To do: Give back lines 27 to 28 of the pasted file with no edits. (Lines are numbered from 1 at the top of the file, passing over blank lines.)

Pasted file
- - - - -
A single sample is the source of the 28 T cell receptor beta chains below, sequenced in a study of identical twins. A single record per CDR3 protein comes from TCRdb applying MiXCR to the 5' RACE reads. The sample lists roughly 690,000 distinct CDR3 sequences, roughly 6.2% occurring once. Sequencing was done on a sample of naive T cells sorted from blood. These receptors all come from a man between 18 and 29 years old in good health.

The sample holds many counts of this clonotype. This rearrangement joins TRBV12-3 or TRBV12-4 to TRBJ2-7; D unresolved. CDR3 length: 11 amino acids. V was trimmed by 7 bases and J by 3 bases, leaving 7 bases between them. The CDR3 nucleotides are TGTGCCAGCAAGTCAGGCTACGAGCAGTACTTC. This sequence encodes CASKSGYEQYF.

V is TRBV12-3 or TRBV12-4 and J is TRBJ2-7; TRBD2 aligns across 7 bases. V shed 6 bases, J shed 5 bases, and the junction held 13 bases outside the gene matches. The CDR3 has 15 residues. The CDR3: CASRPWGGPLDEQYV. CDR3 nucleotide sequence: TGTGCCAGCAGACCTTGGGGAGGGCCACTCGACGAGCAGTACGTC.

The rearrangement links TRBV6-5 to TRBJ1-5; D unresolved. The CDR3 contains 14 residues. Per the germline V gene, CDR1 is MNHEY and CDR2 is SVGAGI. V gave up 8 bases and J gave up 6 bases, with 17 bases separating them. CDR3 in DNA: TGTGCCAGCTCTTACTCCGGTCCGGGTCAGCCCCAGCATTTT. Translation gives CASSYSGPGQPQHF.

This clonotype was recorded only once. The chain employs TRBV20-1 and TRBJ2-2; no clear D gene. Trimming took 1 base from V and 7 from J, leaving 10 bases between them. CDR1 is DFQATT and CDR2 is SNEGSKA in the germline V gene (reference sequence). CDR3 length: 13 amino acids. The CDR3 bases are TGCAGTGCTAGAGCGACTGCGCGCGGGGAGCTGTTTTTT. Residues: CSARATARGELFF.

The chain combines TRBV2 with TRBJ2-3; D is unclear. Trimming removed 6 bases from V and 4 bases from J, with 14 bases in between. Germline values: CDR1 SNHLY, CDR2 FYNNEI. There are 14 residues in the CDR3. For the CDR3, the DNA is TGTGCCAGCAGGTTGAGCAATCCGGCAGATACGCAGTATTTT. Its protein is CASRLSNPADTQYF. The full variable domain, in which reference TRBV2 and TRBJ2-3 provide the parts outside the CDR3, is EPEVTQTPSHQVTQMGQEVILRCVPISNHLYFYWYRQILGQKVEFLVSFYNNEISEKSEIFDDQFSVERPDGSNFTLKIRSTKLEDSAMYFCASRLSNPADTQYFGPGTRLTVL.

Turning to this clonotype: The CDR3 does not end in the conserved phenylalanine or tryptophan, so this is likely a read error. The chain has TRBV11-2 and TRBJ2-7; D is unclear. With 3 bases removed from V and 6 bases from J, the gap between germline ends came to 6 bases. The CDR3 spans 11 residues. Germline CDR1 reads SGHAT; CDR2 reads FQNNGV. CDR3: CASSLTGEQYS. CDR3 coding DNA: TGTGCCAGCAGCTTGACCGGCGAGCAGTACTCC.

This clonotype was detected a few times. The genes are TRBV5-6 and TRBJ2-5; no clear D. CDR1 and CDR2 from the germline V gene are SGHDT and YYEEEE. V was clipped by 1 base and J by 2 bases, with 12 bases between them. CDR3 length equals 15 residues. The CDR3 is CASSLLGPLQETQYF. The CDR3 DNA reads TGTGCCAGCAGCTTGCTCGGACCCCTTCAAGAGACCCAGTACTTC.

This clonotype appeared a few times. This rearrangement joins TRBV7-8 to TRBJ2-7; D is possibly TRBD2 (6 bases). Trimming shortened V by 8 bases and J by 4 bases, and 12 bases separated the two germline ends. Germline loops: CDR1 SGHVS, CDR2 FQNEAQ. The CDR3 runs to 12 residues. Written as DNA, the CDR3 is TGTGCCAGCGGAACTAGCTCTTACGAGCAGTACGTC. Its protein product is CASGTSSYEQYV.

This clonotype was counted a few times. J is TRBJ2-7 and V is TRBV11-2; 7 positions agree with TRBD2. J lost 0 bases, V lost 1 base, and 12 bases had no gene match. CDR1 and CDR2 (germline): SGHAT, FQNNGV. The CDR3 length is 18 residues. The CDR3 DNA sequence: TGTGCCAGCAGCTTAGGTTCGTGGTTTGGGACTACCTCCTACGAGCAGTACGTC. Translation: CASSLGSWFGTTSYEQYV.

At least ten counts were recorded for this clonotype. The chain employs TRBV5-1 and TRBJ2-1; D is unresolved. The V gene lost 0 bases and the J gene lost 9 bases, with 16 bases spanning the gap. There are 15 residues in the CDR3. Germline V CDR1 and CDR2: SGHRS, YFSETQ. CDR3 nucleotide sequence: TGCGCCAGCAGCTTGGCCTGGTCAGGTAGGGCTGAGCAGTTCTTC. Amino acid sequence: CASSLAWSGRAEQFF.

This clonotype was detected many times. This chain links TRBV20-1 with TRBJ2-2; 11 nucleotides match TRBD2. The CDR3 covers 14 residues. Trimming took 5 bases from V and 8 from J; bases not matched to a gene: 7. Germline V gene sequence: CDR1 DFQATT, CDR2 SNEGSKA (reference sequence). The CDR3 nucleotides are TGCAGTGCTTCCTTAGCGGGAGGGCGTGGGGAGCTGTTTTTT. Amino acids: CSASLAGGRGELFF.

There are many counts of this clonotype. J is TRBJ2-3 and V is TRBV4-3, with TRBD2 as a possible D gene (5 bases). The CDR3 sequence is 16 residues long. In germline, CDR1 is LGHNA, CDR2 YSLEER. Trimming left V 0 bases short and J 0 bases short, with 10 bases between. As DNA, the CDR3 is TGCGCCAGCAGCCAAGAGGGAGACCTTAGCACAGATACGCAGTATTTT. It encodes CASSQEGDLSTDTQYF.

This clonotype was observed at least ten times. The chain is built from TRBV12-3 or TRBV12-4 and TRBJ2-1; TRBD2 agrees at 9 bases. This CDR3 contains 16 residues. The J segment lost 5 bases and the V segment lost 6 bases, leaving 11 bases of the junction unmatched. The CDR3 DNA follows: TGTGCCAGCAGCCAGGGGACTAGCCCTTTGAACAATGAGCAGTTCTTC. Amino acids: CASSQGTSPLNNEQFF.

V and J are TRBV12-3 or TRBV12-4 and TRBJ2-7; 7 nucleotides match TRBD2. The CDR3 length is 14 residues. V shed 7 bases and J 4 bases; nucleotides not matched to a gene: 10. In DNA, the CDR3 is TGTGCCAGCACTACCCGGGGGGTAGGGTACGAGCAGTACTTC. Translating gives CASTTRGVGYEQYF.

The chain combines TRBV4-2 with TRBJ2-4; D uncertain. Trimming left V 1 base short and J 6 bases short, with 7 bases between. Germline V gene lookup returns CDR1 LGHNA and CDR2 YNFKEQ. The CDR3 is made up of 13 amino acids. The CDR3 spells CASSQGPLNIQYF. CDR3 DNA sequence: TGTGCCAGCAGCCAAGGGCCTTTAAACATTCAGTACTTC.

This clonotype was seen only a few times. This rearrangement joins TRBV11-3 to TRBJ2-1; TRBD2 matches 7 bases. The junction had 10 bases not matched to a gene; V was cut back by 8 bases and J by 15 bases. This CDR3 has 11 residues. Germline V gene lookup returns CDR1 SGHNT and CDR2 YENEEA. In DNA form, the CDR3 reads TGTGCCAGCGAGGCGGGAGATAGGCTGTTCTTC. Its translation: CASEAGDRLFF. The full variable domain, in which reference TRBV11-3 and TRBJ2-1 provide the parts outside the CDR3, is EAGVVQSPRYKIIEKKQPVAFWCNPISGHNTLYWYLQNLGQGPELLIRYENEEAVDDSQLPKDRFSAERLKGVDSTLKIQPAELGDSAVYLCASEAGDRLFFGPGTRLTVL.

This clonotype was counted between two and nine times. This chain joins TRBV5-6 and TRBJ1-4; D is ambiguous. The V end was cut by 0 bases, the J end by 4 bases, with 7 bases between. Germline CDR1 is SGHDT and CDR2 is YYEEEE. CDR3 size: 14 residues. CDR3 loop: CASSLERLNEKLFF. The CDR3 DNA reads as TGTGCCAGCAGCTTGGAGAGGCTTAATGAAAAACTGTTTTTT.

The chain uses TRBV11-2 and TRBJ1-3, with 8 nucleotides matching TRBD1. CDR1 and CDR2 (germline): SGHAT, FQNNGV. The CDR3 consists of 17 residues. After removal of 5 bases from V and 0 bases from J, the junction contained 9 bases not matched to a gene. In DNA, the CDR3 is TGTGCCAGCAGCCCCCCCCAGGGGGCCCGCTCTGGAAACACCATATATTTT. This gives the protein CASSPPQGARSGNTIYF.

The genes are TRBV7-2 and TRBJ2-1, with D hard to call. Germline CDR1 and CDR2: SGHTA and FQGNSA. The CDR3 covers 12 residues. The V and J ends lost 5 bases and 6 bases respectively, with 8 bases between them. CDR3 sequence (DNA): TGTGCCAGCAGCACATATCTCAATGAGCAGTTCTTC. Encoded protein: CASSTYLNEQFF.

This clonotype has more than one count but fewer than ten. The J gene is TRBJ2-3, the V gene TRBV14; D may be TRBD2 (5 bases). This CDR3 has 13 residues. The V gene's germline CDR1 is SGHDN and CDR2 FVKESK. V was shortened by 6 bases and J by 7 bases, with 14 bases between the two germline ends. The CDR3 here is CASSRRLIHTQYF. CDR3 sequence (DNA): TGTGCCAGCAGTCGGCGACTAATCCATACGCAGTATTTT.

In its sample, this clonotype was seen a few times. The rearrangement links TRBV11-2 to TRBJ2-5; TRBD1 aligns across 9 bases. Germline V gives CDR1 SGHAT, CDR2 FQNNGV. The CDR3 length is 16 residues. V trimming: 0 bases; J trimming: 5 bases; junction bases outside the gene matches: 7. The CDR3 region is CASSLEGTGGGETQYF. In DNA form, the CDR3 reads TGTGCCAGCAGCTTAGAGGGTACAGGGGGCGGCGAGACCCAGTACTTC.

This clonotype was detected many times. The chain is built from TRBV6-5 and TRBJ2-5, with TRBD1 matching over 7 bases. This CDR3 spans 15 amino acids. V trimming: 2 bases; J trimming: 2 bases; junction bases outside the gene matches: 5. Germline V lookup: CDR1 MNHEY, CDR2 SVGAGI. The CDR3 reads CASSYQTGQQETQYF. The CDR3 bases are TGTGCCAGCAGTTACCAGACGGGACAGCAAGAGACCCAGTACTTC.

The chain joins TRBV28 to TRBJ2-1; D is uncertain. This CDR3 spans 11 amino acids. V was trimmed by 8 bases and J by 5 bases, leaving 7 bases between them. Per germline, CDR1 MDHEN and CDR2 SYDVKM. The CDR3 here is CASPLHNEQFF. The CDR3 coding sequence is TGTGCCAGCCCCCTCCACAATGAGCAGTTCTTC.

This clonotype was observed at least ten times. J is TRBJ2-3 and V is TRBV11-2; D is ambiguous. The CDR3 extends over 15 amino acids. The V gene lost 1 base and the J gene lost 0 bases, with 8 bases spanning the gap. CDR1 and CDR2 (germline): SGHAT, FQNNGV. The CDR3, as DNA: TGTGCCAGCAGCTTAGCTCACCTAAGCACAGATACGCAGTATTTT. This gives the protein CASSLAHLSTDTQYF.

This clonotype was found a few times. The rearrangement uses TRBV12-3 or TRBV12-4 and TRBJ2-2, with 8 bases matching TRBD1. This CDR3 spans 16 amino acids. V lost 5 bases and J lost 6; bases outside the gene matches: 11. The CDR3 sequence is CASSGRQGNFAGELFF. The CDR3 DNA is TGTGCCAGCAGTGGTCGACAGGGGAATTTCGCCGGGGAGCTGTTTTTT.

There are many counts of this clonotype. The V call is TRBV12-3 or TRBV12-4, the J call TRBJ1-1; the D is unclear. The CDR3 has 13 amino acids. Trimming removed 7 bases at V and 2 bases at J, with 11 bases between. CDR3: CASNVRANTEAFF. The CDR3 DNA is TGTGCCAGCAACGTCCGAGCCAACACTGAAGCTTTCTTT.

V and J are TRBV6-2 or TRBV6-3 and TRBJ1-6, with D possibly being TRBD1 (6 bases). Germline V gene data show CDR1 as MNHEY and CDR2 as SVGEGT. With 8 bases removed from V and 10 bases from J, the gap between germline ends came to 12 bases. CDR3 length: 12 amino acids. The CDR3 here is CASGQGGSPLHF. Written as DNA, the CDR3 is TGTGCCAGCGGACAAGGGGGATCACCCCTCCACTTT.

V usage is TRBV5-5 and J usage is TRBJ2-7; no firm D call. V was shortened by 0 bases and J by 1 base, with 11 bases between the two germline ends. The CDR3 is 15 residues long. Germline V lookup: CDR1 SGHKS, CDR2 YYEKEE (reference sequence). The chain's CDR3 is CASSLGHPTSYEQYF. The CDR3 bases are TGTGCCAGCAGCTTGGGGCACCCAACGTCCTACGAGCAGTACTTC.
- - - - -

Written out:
There are many counts of this clonotype. The V call is TRBV12-3 or TRBV12-4, the J call TRBJ1-1; the D is unclear. The CDR3 has 13 amino acids. Trimming removed 7 bases at V and 2 bases at J, with 11 bases between. CDR3: CASNVRANTEAFF. The CDR3 DNA is TGTGCCAGCAACGTCCGAGCCAACACTGAAGCTTTCTTT.

V and J are TRBV6-2 or TRBV6-3 and TRBJ1-6, with D possibly being TRBD1 (6 bases). Germline V gene data show CDR1 as MNHEY and CDR2 as SVGEGT. With 8 bases removed from V and 10 bases from J, the gap between germline ends came to 12 bases. CDR3 length: 12 amino acids. The CDR3 here is CASGQGGSPLHF. Written as DNA, the CDR3 is TGTGCCAGCGGACAAGGGGGATCACCCCTCCACTTT.